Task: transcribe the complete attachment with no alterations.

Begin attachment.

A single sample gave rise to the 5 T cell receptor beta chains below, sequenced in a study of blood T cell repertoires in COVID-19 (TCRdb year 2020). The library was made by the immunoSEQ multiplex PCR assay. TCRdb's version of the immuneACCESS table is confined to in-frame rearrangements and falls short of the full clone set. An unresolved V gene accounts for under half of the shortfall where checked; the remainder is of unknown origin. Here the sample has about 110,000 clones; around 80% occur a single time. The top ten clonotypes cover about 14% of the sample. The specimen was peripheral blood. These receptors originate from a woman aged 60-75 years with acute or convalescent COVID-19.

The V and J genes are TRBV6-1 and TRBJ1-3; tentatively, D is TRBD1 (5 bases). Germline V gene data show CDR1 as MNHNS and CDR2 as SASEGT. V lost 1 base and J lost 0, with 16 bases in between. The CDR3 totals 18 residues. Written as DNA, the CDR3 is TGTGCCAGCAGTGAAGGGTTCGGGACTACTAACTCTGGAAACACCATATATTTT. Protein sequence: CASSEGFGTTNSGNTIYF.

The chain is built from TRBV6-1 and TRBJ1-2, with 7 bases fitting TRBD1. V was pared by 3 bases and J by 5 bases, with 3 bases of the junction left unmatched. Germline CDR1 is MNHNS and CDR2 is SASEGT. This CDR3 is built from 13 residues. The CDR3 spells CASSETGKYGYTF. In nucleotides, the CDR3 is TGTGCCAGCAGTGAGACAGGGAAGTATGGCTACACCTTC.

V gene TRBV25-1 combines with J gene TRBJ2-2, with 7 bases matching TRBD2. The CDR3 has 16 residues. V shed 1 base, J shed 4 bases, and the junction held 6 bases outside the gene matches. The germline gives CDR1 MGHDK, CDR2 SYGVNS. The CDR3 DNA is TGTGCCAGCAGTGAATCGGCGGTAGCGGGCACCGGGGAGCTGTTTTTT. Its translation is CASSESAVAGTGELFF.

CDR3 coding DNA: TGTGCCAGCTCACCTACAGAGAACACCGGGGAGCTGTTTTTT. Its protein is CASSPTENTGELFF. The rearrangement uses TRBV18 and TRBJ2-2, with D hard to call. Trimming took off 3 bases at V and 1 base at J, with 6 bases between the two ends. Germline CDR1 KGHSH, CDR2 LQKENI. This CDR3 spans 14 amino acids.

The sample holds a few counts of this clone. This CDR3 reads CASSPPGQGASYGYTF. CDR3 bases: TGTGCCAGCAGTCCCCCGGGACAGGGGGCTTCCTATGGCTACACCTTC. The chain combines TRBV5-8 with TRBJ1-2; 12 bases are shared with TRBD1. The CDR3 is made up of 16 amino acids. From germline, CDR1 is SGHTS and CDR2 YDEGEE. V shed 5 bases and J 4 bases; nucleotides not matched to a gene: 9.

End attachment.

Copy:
A single sample gave rise to the 5 T cell receptor beta chains below, sequenced in a study of blood T cell repertoires in COVID-19 (TCRdb year 2020). The library was made by the immunoSEQ multiplex PCR assay. TCRdb's version of the immuneACCESS table is confined to in-frame rearrangements and falls short of the full clone set. An unresolved V gene accounts for under half of the shortfall where checked; the remainder is of unknown origin. Here the sample has about 110,000 clones; around 80% occur a single time. The top ten clonotypes cover about 14% of the sample. The specimen was peripheral blood. These receptors originate from a woman aged 60-75 years with acute or convalescent COVID-19.

The V and J genes are TRBV6-1 and TRBJ1-3; tentatively, D is TRBD1 (5 bases). Germline V gene data show CDR1 as MNHNS and CDR2 as SASEGT. V lost 1 base and J lost 0, with 16 bases in between. The CDR3 totals 18 residues. Written as DNA, the CDR3 is TGTGCCAGCAGTGAAGGGTTCGGGACTACTAACTCTGGAAACACCATATATTTT. Protein sequence: CASSEGFGTTNSGNTIYF.

The chain is built from TRBV6-1 and TRBJ1-2, with 7 bases fitting TRBD1. V was pared by 3 bases and J by 5 bases, with 3 bases of the junction left unmatched. Germline CDR1 is MNHNS and CDR2 is SASEGT. This CDR3 is built from 13 residues. The CDR3 spells CASSETGKYGYTF. In nucleotides, the CDR3 is TGTGCCAGCAGTGAGACAGGGAAGTATGGCTACACCTTC.

V gene TRBV25-1 combines with J gene TRBJ2-2, with 7 bases matching TRBD2. The CDR3 has 16 residues. V shed 1 base, J shed 4 bases, and the junction held 6 bases outside the gene matches. The germline gives CDR1 MGHDK, CDR2 SYGVNS. The CDR3 DNA is TGTGCCAGCAGTGAATCGGCGGTAGCGGGCACCGGGGAGCTGTTTTTT. Its translation is CASSESAVAGTGELFF.

CDR3 coding DNA: TGTGCCAGCTCACCTACAGAGAACACCGGGGAGCTGTTTTTT. Its protein is CASSPTENTGELFF. The rearrangement uses TRBV18 and TRBJ2-2, with D hard to call. Trimming took off 3 bases at V and 1 base at J, with 6 bases between the two ends. Germline CDR1 KGHSH, CDR2 LQKENI. This CDR3 spans 14 amino acids.

The sample holds a few counts of this clone. This CDR3 reads CASSPPGQGASYGYTF. CDR3 bases: TGTGCCAGCAGTCCCCCGGGACAGGGGGCTTCCTATGGCTACACCTTC. The chain combines TRBV5-8 with TRBJ1-2; 12 bases are shared with TRBD1. The CDR3 is made up of 16 amino acids. From germline, CDR1 is SGHTS and CDR2 YDEGEE. V shed 5 bases and J 4 bases; nucleotides not matched to a gene: 9.